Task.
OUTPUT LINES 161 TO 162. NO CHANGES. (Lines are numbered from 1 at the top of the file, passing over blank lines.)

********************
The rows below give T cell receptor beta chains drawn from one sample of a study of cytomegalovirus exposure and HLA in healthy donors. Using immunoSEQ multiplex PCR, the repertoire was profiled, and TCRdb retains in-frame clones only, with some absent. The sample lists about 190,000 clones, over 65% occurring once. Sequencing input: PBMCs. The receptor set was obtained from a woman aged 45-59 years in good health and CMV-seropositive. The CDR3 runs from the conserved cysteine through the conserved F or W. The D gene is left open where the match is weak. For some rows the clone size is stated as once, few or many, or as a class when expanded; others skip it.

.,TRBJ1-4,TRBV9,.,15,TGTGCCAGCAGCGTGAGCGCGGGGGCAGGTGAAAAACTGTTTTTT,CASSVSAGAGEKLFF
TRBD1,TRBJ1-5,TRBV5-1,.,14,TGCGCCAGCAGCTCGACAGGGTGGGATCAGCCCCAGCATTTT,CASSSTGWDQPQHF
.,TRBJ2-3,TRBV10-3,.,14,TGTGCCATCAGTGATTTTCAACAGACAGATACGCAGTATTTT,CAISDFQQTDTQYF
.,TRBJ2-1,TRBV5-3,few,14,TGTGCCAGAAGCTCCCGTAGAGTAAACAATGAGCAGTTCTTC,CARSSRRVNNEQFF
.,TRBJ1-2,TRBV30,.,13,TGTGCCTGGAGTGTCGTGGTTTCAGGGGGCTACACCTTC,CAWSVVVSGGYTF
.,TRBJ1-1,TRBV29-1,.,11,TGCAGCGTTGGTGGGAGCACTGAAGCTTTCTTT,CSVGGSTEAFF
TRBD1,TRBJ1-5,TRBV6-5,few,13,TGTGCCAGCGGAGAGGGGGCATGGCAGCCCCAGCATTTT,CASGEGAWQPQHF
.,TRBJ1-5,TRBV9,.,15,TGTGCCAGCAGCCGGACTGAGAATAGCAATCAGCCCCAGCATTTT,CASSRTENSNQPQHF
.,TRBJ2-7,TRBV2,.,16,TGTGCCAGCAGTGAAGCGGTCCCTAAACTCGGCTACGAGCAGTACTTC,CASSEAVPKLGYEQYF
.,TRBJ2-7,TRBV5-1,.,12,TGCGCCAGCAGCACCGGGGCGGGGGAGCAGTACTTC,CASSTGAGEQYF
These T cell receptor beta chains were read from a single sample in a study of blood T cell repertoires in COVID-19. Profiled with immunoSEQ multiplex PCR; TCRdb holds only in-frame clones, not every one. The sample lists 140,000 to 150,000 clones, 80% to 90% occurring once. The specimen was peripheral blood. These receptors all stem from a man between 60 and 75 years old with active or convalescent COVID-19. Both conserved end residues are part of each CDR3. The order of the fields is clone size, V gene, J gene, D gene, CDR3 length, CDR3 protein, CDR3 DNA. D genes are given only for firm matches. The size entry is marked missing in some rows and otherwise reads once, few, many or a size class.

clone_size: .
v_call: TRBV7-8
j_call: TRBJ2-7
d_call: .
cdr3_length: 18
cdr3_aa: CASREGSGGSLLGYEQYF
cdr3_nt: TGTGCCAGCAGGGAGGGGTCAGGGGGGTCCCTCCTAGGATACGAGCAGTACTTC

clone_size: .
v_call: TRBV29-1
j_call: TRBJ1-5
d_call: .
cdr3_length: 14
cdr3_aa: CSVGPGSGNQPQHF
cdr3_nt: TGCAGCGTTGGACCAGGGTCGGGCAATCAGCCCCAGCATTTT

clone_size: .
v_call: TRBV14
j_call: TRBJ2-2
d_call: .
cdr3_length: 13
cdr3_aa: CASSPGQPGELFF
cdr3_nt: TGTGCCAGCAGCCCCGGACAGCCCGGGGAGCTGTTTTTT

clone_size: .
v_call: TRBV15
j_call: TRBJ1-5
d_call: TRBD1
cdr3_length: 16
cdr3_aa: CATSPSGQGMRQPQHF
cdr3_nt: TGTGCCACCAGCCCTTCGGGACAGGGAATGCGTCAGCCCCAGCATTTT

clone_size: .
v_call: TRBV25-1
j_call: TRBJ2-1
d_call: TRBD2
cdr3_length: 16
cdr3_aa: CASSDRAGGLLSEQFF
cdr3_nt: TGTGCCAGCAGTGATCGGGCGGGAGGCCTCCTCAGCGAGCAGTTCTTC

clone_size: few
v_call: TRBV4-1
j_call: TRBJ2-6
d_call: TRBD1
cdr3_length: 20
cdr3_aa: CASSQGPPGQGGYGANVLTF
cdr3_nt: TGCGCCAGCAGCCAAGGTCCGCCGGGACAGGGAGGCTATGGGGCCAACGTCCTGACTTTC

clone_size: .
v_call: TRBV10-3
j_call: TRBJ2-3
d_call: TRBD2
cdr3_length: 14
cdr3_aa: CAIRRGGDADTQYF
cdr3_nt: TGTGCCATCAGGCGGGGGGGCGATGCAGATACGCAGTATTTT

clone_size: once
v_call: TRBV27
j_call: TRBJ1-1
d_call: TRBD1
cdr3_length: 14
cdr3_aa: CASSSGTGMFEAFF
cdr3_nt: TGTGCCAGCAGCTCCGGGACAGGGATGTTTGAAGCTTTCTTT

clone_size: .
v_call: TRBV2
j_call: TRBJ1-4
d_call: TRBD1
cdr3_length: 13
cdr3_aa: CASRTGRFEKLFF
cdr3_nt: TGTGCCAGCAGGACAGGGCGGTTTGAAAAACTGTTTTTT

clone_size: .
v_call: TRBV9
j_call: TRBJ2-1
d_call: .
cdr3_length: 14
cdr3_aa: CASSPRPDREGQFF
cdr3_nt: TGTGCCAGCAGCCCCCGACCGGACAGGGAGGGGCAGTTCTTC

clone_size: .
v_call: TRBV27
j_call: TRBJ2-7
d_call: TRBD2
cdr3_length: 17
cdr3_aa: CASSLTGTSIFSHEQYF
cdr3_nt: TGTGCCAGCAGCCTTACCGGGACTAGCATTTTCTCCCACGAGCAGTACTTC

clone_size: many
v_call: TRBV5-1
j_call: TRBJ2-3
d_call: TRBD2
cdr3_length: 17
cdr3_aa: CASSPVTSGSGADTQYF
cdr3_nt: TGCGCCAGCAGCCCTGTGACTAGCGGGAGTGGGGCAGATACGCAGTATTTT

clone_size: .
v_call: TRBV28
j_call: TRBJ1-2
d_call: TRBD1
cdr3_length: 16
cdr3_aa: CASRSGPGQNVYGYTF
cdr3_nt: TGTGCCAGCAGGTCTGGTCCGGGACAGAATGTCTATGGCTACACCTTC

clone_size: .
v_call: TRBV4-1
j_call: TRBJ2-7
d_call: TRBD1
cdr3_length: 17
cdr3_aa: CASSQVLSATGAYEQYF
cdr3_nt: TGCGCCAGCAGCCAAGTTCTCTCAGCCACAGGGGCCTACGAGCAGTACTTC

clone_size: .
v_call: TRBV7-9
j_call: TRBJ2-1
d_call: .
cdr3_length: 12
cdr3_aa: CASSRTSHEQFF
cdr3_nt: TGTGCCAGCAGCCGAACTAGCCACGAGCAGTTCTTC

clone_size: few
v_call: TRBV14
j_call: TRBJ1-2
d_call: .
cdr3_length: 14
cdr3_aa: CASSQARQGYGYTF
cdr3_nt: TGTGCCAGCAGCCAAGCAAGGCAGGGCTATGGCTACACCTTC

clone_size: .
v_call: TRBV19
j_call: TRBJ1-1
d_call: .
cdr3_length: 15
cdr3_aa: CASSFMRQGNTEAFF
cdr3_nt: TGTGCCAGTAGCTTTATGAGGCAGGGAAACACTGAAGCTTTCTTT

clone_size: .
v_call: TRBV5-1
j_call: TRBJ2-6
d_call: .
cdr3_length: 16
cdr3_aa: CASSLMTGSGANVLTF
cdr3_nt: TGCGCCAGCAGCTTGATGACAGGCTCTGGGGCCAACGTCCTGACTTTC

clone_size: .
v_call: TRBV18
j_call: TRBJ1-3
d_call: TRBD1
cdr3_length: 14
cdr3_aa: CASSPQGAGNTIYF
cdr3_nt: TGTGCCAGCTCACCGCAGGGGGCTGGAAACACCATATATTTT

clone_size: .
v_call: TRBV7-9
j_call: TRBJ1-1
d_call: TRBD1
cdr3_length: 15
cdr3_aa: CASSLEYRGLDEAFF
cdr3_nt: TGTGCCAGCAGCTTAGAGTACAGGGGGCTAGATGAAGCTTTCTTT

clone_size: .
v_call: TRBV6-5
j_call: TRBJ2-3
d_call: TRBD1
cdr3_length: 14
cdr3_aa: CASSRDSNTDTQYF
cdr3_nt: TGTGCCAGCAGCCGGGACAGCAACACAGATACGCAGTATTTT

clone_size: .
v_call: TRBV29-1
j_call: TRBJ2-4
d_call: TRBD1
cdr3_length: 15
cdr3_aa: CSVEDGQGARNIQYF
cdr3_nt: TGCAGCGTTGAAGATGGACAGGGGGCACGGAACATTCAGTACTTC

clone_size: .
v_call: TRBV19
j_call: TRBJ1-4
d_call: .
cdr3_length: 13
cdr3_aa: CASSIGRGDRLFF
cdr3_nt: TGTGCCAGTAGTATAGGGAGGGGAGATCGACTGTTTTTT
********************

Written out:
v_call: TRBV29-1
j_call: TRBJ2-4